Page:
Lipoprotein(a) [Lp(a)] is a cardiovascular disease (CVD) risk factor, where inflammation impacts levels differentially across ethnicity. We investigated the effect of systemic [serum amyloid A (SAA)] and vascular [pentraxin-3 (PTX-3)] inflammation on Lp(a) levels across different apolipoprotein(a) [apo(a)] sizes in a biethnic population. Lp(a) and allele-specific apo(a) levels, apo(a) sizes, SAA, and PTX-3 levels were determined in 336 Caucasians and 224 African Americans. We dichotomized subjects into 2 groups using the respective median SAA (29.8 and 41.5 mg/dL for Caucasians and African Americans, respectively) or PTX-3 levels (1.6 and 1.1 ng/mL for Caucasians and African Americans, respectively). Among African Americans, but not in Caucasians, Lp(a) levels were increased (146 vs 117 nmol/L, P = 0.024) in the high versus low SAA group. No difference was observed across PTX-3 groups. Furthermore, among African Americans with smaller (<26 K4 repeats) apo(a) sizes, allele-specific apo(a) levels (111 vs 79 nmol/L, P = 0.020) were increased in the high versus low SAA group. Again, no difference was observed for PTX-3. We did not find any significant associations between allele-specific apo(a) and SAA or PTX-3 levels among Caucasians with smaller (<26 K4) apo(a) sizes. In conclusion, increased levels of SAA, but not PTX-3, were associated significantly with higher Lp(a) levels for smaller (<26 K4) apo(a) sizes in African Americans. Our results implicate that a proinflammatory stimulus may result in an increased cardiovascular risk through a selective increase in Lp(a) levels among African Americans who carry a smaller apo(a) size.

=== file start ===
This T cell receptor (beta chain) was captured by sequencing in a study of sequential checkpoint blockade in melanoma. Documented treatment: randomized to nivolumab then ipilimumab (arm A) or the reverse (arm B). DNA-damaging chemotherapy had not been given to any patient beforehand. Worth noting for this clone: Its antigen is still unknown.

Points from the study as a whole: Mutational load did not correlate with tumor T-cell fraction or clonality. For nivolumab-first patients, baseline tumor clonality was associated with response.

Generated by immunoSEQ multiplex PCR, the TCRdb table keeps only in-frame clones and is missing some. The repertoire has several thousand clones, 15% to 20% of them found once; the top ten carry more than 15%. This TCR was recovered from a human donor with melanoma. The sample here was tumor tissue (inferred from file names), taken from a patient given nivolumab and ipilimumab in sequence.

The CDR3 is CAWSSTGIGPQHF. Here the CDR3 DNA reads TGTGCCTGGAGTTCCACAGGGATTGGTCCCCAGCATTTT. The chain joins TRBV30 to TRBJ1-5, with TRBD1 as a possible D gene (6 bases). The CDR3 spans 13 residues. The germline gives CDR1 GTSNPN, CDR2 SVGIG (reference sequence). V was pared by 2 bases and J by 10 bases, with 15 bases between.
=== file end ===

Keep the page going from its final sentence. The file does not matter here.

ASJC Scopus subject areas
- Biochemistry, medical
- Public Health, Environmental and Occupational Health